A Spirituality of Work?

By Dion Forster

I need to begin with a confession of sin.

In the late 1990’s I was serving as the minister of a vibrant faith community in Cape Town. Our church, like many others, had a ministry for children and teenagers, which gave young people the opportunity to wrestle with some of the big questions of life in “age appropriate” ways. We had a group of carefully selected, well-trained adults who served as their companions on the journey of faith. They were called “Sunday School teachers.” That name is a sin all its own! Which child wants to go to school all week and then go to “Sunday School”?

Anyway, we would recognize the “Sunday School teachers” at the start of the year in a special church service called a “Sunday School teachers dedication service.” As they stood in front of the congregation and I was leading the dedication, I realized that one of the teachers being dedicated for the ministry she would perform for one hour a week on Sunday was my daughter’s regular schoolteacher! Somehow, I was telling her and our congregation that what she did for that one hour was more important than what she did for the children of our city for eight hours a day, five days a week.

In the years that followed I engaged in research on faith and work that showed that I was not alone. Faith leaders and faith communities throughout the world failed to recognize and support the daily work of the members. The Yale theologian Miroslav Volf notes in his book Work in the Spirit that, “amazingly little theological reflection has taken place about an activity which takes up so much of our time. The number of pages theologians have devoted to transubstantiation—which does or does not happen on Sunday—for instance, would, I suspect, far exceed the number of pages devoted to the work that fills our lives Monday through Saturday.”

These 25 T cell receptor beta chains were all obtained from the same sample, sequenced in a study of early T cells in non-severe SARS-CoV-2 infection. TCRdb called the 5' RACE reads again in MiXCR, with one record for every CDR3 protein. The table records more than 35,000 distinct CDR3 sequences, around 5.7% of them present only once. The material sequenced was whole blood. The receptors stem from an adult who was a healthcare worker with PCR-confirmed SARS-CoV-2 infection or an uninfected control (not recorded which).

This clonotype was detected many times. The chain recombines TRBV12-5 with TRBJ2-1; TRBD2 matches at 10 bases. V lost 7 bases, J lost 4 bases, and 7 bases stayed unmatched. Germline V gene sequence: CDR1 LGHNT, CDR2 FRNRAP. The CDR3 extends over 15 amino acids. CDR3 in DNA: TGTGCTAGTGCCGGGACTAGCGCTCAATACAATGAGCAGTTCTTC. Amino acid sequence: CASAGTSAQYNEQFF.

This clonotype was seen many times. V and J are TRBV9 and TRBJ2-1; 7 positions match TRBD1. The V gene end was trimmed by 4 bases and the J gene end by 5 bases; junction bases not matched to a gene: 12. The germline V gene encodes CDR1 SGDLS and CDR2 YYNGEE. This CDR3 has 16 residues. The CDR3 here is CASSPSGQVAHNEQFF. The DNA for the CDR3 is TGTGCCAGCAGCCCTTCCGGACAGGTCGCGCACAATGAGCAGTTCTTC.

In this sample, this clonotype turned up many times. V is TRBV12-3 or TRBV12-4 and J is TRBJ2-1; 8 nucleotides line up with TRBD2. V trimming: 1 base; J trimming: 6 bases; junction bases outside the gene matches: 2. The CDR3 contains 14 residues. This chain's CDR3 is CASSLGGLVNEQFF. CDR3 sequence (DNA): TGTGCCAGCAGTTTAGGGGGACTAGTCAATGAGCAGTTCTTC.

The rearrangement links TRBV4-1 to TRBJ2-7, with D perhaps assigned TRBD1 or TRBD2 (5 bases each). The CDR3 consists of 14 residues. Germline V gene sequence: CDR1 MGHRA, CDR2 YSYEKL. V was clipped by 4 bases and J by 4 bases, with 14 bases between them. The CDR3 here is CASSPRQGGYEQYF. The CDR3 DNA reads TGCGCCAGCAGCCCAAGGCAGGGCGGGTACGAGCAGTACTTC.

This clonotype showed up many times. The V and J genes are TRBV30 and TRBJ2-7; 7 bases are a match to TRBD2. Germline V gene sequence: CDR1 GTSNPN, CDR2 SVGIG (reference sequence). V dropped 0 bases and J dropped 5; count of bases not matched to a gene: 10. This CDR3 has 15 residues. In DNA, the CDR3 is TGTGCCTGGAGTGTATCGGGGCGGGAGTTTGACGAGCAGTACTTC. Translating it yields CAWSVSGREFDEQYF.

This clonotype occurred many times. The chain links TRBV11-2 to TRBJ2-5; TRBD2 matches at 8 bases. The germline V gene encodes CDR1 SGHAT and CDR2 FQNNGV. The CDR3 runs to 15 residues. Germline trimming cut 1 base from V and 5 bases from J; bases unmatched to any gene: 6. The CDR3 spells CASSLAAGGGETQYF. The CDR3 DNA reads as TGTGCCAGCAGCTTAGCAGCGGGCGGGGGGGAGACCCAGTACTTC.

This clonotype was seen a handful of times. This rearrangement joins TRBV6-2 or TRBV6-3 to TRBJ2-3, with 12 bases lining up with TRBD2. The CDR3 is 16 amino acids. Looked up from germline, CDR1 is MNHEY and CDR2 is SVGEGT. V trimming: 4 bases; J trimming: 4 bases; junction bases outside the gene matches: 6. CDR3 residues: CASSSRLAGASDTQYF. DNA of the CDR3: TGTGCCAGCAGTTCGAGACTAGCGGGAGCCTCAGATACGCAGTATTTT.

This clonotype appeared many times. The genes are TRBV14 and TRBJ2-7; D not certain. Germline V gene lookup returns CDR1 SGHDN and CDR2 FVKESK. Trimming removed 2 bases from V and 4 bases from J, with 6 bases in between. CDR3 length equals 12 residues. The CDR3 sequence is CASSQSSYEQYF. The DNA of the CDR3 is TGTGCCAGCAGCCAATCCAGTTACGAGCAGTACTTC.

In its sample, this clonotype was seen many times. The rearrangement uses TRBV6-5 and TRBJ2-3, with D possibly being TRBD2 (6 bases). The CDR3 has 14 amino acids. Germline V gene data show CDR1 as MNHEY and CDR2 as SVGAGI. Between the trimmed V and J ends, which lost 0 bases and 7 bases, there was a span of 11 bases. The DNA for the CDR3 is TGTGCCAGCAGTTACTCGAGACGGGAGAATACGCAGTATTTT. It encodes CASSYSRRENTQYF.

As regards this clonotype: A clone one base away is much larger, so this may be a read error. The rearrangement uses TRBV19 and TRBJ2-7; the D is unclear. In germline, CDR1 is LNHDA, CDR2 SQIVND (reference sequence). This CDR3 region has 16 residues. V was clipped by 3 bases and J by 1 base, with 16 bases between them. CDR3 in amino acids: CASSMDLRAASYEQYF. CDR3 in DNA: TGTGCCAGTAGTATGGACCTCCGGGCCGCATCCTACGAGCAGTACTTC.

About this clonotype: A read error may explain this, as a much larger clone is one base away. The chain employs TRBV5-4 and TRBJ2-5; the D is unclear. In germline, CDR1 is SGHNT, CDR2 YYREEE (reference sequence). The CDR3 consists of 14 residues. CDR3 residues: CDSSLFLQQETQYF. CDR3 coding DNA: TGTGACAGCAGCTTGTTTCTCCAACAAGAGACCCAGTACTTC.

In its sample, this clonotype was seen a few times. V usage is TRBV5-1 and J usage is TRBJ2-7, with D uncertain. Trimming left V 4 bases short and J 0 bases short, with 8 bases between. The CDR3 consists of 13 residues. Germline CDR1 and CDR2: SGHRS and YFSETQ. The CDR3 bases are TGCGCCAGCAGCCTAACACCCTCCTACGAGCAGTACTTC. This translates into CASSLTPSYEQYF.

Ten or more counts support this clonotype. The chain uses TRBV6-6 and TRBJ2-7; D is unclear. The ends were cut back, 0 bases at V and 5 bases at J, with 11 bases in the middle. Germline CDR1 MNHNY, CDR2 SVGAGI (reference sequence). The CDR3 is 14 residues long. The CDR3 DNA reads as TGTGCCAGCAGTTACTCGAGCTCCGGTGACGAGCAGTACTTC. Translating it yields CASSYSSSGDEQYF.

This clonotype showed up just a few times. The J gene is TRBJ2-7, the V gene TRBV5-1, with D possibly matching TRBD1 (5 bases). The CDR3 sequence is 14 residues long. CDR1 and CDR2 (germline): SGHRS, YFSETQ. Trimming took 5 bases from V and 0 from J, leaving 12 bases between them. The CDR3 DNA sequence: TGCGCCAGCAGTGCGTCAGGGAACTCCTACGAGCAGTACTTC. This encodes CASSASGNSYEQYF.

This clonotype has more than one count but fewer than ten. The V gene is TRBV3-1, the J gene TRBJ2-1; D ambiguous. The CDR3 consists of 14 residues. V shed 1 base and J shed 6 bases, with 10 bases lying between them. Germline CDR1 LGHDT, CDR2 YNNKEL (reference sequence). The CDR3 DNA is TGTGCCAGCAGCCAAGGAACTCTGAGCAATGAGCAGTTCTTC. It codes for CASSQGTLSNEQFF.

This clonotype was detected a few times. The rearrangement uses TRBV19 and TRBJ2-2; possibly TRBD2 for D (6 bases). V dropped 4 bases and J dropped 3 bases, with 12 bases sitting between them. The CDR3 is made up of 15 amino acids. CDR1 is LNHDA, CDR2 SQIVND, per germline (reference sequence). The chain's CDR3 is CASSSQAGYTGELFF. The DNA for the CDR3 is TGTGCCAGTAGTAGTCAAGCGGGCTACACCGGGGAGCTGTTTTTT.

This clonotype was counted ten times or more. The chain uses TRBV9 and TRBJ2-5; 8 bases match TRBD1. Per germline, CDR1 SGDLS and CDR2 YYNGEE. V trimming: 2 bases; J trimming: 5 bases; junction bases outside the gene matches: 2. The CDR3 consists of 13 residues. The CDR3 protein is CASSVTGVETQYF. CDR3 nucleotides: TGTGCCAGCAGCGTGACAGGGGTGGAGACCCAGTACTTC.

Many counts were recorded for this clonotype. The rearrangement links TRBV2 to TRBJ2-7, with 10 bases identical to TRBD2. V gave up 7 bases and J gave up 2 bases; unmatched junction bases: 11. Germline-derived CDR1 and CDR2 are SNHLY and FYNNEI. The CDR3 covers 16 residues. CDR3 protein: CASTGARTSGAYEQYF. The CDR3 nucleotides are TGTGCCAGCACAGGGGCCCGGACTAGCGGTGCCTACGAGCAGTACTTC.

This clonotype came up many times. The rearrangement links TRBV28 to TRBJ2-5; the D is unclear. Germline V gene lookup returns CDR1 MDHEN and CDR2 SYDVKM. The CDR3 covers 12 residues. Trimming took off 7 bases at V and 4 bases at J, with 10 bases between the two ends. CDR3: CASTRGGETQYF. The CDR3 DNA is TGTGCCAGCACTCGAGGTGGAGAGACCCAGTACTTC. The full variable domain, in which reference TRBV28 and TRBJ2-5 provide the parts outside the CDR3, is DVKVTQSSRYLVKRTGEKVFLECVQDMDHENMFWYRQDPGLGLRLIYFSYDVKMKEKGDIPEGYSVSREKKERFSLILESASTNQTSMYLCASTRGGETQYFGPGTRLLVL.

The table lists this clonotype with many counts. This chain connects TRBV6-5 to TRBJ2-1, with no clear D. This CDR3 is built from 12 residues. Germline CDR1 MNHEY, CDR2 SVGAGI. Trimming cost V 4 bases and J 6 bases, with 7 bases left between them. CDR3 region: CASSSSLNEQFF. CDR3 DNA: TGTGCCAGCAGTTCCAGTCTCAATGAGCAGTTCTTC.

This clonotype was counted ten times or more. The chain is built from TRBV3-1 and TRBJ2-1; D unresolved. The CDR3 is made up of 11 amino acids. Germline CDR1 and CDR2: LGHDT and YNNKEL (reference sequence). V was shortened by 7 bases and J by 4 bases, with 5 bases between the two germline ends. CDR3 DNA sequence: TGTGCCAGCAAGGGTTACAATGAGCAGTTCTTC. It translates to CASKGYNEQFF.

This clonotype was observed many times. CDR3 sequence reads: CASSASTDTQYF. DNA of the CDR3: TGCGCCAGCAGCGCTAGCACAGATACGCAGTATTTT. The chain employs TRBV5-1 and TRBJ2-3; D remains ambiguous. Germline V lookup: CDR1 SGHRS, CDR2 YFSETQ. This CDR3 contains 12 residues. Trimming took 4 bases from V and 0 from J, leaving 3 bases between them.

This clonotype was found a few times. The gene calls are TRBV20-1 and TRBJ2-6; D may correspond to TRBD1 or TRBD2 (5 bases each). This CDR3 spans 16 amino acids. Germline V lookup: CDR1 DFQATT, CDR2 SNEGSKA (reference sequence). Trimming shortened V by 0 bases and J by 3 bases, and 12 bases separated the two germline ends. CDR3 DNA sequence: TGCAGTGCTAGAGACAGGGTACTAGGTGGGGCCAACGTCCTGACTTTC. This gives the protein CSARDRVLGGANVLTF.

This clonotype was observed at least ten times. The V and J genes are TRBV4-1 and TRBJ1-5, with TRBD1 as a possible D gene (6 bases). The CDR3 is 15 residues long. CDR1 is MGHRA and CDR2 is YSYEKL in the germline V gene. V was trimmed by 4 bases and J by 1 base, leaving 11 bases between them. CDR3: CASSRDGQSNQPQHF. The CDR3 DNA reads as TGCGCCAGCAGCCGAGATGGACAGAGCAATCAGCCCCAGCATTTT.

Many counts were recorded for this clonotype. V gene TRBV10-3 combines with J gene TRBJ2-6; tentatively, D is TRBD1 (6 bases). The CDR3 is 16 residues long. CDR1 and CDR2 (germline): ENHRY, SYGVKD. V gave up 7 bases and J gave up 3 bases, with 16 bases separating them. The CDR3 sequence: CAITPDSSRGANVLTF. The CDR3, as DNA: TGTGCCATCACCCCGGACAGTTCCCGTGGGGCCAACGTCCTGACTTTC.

As we celebrate “International Worker’s Day” on 1 May, I sense that most people’s daily work will go largely unnoticed in churches, mosques, and temples around the world.

Yet there is a significant body of research to show that a great deal of suffering in contemporary society is related to what we encounter at work. Not to mention the moral and ethical challenges (such as economic inequality, climate change, and migration) that arise from a lack of deep and critical reflection on the nature, purpose, and meaning of work. Work must surely be one of the most important topics of our age since a large proportion of the world’s population is engaged in some kind of daily work, while others are preparing for a lifetime of work through study or some form of training.

If work forms such an important part of contemporary individual and social life, why is it receiving so little attention from our spiritual and religious institutions? I would like to highlight three reasons that have emerged in my research.

First, there is a misrecognition by some theologians and faith leaders of what “liturgy” is. The philosopher James KA Smith rightly recognizes that many contemporary theologians have forgotten that the word λειτουργία [leitourgia], from which “liturgy” is derived, means the “work of the people.” Matthew Kaemingk writes that “Monday after Monday, people engage in workplace rituals: driving to work, walking across the factory floor, quickly scanning [an] email, checking equipment, meeting with staff. . . .”

Sadly, liturgy has become narrowly associated with a particular time and place and so it has been separated from “the work of the people,” alienating liturgy from labor. One consequence of this is an increasing sense of separation between faith and life.